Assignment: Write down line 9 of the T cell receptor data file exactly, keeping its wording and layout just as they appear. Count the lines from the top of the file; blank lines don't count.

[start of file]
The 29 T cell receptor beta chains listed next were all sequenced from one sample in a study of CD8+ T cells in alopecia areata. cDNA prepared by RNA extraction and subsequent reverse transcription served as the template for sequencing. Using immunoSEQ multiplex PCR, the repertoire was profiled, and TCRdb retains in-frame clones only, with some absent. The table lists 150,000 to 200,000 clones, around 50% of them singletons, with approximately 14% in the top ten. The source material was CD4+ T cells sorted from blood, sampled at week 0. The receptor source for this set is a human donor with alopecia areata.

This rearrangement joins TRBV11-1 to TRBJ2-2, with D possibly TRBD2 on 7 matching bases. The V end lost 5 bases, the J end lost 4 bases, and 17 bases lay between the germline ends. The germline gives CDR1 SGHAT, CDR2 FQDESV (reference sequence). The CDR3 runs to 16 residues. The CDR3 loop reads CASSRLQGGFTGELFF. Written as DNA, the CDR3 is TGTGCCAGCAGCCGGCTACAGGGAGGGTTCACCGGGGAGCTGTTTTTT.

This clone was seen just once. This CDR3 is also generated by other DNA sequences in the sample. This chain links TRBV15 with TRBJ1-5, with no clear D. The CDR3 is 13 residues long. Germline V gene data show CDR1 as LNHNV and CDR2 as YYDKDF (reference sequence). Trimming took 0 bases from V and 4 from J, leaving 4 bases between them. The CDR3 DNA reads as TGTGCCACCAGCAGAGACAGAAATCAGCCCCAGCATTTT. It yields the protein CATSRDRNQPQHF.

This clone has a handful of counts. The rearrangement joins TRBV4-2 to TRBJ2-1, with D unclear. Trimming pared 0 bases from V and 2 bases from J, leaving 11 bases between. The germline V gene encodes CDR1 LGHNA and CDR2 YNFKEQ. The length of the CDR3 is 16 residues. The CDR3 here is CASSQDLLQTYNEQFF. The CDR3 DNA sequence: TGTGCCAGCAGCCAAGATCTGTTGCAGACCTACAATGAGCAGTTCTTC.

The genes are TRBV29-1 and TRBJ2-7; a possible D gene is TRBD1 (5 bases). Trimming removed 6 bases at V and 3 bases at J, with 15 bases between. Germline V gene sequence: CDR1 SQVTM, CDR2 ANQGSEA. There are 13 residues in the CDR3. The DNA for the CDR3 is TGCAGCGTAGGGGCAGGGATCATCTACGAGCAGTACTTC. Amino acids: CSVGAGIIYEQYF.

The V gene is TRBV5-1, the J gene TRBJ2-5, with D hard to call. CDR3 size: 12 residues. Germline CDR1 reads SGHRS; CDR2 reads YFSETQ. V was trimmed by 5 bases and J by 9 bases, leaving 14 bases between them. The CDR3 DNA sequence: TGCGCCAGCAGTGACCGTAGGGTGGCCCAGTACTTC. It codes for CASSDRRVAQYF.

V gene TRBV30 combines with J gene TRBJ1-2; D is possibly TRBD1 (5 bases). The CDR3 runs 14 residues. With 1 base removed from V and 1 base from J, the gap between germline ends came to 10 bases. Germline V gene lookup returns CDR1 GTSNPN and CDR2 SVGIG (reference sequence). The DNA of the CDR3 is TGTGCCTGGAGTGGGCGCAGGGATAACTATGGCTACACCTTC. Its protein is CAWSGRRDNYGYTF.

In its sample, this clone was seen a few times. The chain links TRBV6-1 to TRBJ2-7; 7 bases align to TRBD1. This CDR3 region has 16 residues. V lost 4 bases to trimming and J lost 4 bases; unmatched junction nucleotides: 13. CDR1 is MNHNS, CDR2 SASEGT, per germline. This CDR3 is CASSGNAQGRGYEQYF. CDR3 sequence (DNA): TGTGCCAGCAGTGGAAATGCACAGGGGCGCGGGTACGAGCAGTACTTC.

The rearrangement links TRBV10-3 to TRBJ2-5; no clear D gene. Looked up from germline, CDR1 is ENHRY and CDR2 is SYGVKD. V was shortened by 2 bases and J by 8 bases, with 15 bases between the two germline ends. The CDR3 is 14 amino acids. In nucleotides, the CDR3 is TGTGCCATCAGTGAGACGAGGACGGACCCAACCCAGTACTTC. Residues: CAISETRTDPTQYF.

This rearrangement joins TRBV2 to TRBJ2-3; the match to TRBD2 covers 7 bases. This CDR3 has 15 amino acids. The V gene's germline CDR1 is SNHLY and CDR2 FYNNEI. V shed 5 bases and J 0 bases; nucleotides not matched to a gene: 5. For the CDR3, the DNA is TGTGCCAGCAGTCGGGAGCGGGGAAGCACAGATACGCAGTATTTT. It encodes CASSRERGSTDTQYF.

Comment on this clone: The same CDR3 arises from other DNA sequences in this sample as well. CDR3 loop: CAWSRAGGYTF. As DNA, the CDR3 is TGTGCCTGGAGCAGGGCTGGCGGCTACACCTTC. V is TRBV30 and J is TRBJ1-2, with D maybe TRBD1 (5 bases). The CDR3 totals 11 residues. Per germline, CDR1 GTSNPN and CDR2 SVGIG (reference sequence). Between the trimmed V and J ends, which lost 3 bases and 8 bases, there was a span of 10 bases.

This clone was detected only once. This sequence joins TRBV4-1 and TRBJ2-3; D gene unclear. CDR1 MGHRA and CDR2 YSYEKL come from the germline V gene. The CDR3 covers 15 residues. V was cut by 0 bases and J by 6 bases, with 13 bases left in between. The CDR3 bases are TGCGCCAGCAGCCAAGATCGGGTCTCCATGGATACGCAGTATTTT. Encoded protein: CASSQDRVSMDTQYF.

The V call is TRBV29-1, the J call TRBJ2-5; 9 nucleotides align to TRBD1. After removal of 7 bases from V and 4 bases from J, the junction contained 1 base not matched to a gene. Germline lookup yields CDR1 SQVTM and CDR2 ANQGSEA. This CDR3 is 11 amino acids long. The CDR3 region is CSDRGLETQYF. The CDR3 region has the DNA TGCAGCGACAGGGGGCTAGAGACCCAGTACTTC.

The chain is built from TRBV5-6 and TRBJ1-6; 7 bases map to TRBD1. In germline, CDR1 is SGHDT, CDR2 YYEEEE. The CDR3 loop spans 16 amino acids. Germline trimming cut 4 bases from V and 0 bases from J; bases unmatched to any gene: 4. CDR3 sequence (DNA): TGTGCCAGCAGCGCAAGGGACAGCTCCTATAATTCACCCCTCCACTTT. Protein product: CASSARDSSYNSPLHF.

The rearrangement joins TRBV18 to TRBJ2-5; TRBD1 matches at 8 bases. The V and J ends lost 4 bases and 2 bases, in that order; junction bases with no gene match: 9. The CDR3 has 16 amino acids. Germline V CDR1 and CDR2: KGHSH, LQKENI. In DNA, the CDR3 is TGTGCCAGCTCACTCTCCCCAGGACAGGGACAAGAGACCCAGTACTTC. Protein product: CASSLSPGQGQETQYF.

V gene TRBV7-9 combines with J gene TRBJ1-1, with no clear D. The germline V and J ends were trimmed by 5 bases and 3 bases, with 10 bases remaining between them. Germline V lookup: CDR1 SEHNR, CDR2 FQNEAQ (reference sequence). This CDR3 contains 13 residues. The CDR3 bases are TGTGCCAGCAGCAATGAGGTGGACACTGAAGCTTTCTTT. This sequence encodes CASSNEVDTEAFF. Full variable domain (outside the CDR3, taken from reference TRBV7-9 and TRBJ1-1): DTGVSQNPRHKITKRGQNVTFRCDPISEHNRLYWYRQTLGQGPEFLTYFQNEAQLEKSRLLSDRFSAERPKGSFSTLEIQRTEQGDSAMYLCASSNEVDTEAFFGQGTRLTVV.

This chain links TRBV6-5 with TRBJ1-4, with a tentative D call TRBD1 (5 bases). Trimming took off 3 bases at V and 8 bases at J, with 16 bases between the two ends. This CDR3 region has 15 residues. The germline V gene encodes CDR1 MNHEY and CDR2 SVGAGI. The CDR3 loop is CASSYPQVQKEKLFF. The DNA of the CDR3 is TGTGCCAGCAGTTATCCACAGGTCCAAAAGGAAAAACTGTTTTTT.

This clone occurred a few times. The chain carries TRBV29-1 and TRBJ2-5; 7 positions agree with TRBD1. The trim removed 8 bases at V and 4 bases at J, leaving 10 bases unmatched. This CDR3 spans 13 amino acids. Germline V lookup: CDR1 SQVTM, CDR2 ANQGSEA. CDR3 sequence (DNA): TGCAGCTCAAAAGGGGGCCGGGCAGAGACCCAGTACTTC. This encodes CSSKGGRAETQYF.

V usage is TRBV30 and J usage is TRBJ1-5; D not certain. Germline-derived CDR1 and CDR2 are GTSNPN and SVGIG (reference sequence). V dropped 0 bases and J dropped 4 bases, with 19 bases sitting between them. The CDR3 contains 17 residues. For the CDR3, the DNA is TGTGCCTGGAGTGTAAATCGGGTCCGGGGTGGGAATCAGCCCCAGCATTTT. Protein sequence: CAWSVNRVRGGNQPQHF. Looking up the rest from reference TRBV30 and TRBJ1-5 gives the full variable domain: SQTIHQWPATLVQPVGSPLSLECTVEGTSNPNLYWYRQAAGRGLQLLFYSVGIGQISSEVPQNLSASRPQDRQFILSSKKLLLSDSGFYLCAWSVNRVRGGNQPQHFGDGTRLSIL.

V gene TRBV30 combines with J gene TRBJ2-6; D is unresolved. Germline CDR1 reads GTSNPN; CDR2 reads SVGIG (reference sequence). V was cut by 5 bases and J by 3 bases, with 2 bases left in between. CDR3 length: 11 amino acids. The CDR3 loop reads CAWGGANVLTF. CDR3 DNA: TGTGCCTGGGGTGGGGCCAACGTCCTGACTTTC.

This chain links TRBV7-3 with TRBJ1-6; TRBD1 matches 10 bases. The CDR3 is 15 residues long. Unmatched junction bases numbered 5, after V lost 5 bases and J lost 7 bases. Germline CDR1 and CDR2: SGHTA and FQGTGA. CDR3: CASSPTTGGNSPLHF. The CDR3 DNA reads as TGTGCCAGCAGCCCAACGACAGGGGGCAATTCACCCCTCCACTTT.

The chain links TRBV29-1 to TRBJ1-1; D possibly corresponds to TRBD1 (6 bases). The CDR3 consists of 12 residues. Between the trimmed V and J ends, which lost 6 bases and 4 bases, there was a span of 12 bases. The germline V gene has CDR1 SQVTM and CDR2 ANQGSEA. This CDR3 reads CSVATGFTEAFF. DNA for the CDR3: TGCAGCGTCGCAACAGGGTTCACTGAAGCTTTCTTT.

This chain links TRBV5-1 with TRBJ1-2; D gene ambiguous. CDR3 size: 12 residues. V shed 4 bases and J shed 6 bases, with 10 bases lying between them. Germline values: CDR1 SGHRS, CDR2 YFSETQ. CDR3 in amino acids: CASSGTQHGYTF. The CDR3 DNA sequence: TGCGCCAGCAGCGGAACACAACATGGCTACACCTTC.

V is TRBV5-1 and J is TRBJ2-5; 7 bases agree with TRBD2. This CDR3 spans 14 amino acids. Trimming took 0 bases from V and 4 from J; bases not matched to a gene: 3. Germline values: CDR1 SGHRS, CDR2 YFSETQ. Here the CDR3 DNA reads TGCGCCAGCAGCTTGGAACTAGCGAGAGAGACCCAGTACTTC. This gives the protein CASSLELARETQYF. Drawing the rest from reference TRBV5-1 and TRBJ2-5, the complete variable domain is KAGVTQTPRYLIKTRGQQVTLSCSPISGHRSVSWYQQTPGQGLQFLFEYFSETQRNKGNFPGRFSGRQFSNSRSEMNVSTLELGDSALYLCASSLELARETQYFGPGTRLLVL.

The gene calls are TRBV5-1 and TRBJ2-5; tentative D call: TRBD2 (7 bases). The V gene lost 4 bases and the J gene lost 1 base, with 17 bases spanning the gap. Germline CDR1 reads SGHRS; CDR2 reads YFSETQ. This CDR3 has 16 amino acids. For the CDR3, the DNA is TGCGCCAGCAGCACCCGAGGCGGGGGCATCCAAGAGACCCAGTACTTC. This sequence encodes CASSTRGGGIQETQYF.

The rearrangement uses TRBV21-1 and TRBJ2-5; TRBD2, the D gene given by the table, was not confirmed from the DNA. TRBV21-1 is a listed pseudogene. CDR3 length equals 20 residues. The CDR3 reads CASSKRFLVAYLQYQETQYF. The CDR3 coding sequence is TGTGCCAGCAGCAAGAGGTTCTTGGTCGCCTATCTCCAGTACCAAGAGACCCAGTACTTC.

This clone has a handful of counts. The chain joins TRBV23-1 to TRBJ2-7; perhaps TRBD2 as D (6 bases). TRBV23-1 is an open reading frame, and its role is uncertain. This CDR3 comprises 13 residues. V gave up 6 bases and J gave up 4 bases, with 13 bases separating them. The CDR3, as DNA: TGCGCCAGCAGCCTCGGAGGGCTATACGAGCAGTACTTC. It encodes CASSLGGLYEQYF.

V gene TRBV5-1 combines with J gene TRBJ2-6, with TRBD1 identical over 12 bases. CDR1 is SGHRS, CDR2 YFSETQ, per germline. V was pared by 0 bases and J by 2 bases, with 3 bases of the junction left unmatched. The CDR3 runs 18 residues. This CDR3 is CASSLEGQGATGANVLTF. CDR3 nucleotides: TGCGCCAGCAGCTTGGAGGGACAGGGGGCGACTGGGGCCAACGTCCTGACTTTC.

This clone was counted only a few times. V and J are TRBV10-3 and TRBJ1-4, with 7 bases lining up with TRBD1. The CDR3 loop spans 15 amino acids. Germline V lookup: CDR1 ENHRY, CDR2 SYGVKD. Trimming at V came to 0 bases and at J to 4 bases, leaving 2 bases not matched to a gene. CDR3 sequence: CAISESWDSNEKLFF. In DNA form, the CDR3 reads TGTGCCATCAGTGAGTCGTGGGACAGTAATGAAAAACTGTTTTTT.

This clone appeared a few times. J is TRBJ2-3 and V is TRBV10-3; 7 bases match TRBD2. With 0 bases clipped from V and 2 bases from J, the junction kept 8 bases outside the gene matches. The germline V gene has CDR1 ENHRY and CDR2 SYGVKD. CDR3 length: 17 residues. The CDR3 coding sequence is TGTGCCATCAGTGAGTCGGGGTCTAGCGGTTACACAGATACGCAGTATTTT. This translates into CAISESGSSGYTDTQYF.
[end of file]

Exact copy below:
The rearrangement links TRBV10-3 to TRBJ2-5; no clear D gene. Looked up from germline, CDR1 is ENHRY and CDR2 is SYGVKD. V was shortened by 2 bases and J by 8 bases, with 15 bases between the two germline ends. The CDR3 is 14 amino acids. In nucleotides, the CDR3 is TGTGCCATCAGTGAGACGAGGACGGACCCAACCCAGTACTTC. Residues: CAISETRTDPTQYF.